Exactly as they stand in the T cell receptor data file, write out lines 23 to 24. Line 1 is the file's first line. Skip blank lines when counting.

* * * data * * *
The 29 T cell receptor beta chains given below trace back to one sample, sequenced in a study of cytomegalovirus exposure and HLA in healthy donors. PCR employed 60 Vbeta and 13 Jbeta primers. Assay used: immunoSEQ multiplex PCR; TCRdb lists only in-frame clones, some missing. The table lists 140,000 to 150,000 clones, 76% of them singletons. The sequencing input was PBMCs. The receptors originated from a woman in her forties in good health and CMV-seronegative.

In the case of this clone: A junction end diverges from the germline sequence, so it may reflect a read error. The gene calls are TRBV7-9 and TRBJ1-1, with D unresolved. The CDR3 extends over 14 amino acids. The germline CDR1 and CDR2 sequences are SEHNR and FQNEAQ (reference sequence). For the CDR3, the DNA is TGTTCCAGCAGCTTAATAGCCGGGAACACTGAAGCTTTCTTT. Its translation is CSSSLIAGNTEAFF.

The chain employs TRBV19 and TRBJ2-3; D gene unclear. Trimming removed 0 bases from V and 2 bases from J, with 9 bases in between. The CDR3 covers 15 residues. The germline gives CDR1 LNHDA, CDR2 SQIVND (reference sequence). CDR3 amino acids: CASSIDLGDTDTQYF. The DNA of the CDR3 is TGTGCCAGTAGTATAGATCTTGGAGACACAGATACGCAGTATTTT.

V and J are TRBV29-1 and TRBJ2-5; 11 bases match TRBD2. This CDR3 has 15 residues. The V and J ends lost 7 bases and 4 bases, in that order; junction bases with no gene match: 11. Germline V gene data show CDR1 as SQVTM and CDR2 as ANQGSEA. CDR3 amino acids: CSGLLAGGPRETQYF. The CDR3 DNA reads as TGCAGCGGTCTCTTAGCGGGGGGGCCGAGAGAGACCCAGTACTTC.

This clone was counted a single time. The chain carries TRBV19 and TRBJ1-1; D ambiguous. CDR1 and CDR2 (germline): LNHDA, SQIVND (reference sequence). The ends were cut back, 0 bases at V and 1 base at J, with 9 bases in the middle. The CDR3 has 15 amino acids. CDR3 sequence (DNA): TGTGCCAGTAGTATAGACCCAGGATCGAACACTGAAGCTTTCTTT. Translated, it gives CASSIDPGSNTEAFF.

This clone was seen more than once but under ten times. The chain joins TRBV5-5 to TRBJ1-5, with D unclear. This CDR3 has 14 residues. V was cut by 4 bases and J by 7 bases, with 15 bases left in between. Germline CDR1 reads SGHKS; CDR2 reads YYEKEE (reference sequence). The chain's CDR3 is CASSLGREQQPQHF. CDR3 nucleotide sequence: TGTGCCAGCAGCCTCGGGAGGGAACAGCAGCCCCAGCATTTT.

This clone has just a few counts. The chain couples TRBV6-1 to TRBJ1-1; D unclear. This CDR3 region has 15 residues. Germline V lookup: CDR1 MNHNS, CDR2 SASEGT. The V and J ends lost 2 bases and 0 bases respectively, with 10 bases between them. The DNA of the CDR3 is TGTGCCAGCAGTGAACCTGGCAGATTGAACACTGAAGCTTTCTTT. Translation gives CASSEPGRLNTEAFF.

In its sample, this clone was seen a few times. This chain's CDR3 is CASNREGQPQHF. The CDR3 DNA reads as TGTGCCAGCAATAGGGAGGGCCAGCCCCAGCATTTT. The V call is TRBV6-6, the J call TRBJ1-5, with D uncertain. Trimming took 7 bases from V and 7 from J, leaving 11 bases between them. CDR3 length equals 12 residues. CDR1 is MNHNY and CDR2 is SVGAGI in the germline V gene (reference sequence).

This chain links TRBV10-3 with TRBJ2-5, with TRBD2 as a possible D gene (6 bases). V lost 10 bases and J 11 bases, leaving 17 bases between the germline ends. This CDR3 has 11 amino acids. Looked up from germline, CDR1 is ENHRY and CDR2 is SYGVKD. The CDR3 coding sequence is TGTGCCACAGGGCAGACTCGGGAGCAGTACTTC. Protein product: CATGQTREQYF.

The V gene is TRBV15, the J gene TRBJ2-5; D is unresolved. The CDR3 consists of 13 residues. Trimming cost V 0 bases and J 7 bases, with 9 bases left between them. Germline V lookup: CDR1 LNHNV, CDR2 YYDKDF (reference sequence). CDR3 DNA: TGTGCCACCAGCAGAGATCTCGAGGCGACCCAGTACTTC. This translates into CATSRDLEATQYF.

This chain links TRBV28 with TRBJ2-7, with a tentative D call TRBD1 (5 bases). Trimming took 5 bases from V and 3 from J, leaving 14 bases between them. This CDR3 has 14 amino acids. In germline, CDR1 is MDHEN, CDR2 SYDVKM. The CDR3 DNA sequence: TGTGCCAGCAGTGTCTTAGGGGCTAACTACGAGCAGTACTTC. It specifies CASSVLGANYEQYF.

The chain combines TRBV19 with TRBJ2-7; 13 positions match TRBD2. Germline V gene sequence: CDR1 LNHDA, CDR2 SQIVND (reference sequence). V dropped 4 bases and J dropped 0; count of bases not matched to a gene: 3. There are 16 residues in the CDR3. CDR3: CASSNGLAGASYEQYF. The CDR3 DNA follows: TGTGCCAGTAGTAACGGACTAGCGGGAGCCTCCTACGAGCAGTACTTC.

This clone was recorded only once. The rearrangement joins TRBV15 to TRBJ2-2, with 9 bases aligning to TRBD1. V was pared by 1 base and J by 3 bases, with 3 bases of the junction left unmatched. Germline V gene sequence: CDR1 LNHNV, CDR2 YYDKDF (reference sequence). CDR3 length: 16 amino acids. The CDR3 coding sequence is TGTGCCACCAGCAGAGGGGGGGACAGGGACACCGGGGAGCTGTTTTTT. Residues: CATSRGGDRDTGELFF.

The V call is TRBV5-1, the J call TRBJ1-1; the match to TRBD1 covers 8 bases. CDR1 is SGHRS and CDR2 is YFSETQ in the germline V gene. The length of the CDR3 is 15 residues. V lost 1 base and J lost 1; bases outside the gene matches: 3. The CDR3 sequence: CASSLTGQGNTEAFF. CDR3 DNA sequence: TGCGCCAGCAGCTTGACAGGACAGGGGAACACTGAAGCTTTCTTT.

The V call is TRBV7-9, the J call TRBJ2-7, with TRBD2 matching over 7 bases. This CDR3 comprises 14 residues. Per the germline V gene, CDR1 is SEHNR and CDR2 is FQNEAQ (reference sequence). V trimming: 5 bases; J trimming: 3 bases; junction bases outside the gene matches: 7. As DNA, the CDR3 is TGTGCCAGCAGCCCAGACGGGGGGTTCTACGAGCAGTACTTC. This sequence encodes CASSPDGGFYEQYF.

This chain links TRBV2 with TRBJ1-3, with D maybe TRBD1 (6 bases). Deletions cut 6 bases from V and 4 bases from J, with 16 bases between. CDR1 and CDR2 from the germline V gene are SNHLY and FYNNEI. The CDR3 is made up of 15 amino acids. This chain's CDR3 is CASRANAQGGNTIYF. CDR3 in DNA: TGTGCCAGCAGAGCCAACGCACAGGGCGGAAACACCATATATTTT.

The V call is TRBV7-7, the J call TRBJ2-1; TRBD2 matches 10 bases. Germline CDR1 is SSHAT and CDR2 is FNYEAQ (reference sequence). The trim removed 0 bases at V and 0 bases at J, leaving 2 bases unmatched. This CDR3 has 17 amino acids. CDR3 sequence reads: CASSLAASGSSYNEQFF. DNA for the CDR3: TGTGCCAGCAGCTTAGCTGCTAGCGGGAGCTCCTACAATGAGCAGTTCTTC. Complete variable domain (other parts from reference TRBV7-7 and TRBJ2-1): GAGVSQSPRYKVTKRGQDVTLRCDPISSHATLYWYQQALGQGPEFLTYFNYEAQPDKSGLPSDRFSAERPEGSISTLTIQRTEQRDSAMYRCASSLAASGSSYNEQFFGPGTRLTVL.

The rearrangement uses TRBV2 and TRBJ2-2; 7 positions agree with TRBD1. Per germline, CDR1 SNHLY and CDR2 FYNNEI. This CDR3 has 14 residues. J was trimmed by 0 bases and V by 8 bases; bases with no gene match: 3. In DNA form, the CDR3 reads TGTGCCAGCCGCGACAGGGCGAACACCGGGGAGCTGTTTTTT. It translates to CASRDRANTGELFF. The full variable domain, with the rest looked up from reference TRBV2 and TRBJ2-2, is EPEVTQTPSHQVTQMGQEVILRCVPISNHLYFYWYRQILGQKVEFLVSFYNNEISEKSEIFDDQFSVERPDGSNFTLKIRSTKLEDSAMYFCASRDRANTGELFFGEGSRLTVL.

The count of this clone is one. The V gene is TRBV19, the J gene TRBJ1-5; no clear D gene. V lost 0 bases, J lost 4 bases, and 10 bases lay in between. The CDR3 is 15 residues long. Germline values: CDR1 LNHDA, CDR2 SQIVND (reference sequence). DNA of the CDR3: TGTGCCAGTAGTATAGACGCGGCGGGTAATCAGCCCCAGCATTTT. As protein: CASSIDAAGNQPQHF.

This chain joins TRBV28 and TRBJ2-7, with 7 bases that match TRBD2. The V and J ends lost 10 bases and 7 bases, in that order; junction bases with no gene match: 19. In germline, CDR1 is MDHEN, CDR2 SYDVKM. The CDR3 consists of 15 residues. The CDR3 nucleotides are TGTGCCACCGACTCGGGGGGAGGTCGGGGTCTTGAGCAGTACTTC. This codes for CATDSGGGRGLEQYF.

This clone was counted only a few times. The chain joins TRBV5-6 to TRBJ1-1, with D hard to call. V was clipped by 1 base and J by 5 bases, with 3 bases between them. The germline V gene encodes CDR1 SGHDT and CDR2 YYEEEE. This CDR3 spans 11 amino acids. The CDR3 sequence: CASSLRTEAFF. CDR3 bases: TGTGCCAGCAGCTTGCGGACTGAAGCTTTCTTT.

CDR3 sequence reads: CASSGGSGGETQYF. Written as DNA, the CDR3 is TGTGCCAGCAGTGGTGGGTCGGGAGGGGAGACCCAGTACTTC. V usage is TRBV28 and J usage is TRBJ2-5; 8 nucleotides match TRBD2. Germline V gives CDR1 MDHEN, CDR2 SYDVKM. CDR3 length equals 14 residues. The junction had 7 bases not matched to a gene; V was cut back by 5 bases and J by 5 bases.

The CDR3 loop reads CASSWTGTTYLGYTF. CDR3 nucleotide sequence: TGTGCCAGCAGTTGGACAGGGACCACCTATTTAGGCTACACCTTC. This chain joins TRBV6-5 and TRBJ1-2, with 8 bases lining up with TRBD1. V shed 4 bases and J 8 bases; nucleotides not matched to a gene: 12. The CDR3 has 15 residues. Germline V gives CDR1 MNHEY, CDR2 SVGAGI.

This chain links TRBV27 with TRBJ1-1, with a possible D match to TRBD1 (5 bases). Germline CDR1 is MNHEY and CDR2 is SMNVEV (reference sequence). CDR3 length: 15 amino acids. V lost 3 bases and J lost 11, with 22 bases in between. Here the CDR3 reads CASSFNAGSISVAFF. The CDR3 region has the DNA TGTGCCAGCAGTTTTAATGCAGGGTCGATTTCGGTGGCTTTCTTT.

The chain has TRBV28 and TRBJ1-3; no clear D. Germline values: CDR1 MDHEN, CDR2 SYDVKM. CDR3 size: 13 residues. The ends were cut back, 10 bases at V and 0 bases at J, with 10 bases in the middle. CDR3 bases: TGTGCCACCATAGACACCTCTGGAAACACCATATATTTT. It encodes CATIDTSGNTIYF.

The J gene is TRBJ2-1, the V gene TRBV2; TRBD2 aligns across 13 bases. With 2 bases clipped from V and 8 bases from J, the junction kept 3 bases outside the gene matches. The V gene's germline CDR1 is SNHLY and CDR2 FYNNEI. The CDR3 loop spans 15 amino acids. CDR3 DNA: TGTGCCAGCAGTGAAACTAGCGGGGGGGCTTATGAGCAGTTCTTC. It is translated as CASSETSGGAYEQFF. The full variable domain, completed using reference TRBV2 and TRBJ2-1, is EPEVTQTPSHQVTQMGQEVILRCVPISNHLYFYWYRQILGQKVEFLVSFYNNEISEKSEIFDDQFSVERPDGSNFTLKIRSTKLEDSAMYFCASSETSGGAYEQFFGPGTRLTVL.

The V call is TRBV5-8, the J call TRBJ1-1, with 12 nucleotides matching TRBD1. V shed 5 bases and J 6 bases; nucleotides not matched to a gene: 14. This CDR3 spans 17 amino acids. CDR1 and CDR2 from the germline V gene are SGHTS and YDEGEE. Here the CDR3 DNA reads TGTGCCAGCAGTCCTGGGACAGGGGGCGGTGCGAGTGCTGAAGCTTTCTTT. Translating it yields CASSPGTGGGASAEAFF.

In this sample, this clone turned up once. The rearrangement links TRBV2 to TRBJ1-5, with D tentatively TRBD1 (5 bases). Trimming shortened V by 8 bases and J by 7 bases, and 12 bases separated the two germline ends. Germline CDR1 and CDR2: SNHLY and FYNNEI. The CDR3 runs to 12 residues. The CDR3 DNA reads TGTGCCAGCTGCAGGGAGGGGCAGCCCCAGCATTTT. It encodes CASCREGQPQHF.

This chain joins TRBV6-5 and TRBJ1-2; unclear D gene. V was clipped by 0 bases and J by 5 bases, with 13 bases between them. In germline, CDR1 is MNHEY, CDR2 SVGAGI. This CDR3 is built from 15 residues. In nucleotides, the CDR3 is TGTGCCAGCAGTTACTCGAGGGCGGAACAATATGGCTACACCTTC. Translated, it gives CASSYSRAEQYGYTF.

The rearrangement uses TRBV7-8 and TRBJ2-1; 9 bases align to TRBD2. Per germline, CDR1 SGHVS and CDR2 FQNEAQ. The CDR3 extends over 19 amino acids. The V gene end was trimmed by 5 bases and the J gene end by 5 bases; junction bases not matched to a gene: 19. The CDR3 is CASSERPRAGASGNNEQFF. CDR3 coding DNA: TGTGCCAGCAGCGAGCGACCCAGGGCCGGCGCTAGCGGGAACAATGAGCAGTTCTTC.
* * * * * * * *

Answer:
The CDR3 loop reads CASSWTGTTYLGYTF. CDR3 nucleotide sequence: TGTGCCAGCAGTTGGACAGGGACCACCTATTTAGGCTACACCTTC. This chain joins TRBV6-5 and TRBJ1-2, with 8 bases lining up with TRBD1. V shed 4 bases and J 8 bases; nucleotides not matched to a gene: 12. The CDR3 has 15 residues. Germline V gives CDR1 MNHEY, CDR2 SVGAGI.

This chain links TRBV27 with TRBJ1-1, with a possible D match to TRBD1 (5 bases). Germline CDR1 is MNHEY and CDR2 is SMNVEV (reference sequence). CDR3 length: 15 amino acids. V lost 3 bases and J lost 11, with 22 bases in between. Here the CDR3 reads CASSFNAGSISVAFF. The CDR3 region has the DNA TGTGCCAGCAGTTTTAATGCAGGGTCGATTTCGGTGGCTTTCTTT.